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“Guaranteeing sustainable food and water security for all will require the full engagement of all sectors and actors. It will entail transferring appropriate water technologies, empowering small food producers and conserving essential ecosystem services. It will require policies that promote water rights for all, stronger regulatory capacity and gender equality. Investments in water infrastructure, rural development and water resource management will be essential.” Ban Ki-moon (2012)

Introduction The Rio+20 Summit will mark twenty years since Rio de Janeiro hosted its last Earth Summit. We expect it to be the largest event in the history of the United Nations. The UN estimates the attendance of approximately 150 Heads of State, and 50,000 visitors, including diplomats, journalists, businesspersons, politicians and environmental activists. Water will be a central component of the Rio discussions due to its role in the green economy. Furthermore, water management structures will be part of the discussions at the Summit. A strong unified front from the water community is required to assure that the agreements made at Rio produce positive and lasting results regarding water resources. Existing initiatives seek to tackle water challenges from different perspectives: environmental services, sanitation, infrastructure, and health. However, the fragmentations of these existent water commitments weaken the water sector’s ability to develop a unified voice that defines the role that water will play at Rio+20. The water community needs to guarantee that different water goals will not overlap and that the initiatives proposed in the documents can coexist with other water and energy goals. This is essential since the outcome document for Rio+20 will establish the priorities of sustainable development for upcoming decades. The 2012 Rio+20 Summit is developing to be very different from the 1992 Earth Summit. In 1992, countries came together and signed tangible documents such as the Rio Principles and the Agenda 21, which clearly stated goals for environmental protection. There will be no such outcome documents in this summit. The focus of this conference will shift to the Green Economy and the International Frameworks for Sustainable Development discussions. These are the places where opportunities for lasting impact and intervention are more visible. This guide seeks to introduce the Rio+20 process and facilitate water stakeholders’ participation in the process.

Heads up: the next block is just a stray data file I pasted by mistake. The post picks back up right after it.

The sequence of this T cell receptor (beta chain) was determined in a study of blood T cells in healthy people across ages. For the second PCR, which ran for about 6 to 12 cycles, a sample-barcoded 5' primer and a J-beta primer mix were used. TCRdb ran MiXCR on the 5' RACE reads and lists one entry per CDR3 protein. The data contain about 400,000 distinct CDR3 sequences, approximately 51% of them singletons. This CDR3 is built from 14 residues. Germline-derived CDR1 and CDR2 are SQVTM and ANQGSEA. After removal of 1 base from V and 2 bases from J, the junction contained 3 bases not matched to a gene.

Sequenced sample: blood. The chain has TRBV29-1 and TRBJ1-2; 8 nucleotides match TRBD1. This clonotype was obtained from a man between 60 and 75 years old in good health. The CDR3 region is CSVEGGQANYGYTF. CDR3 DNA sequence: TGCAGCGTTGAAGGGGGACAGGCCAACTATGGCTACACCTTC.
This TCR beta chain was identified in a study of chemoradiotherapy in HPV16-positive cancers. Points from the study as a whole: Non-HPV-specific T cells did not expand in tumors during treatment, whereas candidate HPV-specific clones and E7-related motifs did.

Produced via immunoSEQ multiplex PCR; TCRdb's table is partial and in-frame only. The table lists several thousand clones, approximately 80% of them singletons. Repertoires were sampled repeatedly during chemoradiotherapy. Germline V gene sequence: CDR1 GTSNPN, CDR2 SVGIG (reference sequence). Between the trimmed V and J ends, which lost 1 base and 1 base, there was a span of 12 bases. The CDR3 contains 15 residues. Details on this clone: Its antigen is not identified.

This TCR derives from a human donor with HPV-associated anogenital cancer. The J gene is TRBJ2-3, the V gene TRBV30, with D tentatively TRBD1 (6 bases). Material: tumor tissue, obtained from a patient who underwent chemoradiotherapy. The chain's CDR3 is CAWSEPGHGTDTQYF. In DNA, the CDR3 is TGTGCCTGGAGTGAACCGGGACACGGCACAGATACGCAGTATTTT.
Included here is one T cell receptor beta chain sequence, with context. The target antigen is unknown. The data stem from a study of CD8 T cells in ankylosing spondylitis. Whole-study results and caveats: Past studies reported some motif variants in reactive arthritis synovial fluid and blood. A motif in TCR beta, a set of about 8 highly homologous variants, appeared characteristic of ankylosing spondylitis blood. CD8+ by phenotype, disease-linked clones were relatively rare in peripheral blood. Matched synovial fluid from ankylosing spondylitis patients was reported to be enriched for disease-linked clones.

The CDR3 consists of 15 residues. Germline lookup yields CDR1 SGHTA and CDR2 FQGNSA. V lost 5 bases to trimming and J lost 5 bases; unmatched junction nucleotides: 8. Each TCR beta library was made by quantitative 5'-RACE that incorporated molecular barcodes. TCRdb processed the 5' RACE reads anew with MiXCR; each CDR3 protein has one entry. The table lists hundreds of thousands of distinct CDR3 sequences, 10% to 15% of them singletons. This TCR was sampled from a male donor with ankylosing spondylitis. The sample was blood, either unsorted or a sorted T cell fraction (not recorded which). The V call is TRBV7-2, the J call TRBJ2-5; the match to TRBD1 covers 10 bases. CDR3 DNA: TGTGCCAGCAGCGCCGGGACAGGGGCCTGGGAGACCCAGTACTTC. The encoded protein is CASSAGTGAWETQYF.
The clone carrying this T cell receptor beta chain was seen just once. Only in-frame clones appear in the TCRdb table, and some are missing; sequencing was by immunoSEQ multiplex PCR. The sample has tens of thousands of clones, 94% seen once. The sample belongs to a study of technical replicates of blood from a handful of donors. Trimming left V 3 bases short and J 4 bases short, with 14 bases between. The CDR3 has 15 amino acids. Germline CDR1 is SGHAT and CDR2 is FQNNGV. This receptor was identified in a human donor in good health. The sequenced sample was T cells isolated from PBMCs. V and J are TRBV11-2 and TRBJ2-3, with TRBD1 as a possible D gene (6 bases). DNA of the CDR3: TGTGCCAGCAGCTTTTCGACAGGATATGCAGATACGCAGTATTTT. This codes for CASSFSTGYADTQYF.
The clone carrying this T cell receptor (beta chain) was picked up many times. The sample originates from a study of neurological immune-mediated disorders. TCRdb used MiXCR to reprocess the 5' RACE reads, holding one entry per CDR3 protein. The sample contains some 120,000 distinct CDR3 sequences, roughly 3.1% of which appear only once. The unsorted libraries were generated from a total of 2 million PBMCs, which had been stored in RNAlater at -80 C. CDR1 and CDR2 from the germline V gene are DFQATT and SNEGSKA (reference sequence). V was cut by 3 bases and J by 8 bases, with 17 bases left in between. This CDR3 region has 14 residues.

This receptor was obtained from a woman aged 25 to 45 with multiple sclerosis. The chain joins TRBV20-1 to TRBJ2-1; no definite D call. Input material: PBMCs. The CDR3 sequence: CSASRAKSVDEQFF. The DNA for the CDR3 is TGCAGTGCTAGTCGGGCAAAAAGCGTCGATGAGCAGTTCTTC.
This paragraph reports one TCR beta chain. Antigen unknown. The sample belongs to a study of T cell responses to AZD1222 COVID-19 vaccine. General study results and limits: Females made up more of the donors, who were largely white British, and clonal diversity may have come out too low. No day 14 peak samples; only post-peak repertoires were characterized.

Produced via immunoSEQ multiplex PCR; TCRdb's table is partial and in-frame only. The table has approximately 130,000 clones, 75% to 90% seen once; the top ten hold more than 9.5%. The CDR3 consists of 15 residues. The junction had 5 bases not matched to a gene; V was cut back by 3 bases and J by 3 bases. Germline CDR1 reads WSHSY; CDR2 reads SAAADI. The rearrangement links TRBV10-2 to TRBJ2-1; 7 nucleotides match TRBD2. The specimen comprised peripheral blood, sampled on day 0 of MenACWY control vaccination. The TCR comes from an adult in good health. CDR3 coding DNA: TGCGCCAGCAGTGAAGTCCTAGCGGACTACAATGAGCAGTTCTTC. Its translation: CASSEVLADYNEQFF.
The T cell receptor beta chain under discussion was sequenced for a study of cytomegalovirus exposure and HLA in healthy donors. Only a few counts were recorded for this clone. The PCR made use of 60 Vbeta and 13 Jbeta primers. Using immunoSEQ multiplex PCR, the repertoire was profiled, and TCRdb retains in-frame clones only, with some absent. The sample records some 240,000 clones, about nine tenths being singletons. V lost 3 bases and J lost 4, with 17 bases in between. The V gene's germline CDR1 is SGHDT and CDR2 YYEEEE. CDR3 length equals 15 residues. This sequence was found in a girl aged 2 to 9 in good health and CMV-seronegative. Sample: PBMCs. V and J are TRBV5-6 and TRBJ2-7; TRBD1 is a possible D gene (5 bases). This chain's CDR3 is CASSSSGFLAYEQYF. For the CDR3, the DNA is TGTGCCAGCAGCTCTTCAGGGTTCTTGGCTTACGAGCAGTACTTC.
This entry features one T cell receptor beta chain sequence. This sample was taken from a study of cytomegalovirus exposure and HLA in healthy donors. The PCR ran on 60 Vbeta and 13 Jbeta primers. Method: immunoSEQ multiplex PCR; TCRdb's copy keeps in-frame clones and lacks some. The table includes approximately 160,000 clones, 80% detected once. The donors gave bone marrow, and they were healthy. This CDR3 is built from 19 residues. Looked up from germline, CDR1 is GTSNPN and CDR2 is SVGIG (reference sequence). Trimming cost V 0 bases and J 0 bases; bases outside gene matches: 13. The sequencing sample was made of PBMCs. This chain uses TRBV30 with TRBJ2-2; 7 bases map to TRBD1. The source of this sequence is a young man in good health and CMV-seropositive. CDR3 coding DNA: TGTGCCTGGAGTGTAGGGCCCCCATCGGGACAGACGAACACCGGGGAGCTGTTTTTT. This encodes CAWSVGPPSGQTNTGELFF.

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Rio+20: A Water Guide for Young Water Experts  

Water will be a central component of the Rio discussions due to its role in the green economy. Furthermore, water management structures will...

Rio+20: A Water Guide for Young Water Experts  

Water will be a central component of the Rio discussions due to its role in the green economy. Furthermore, water management structures will...

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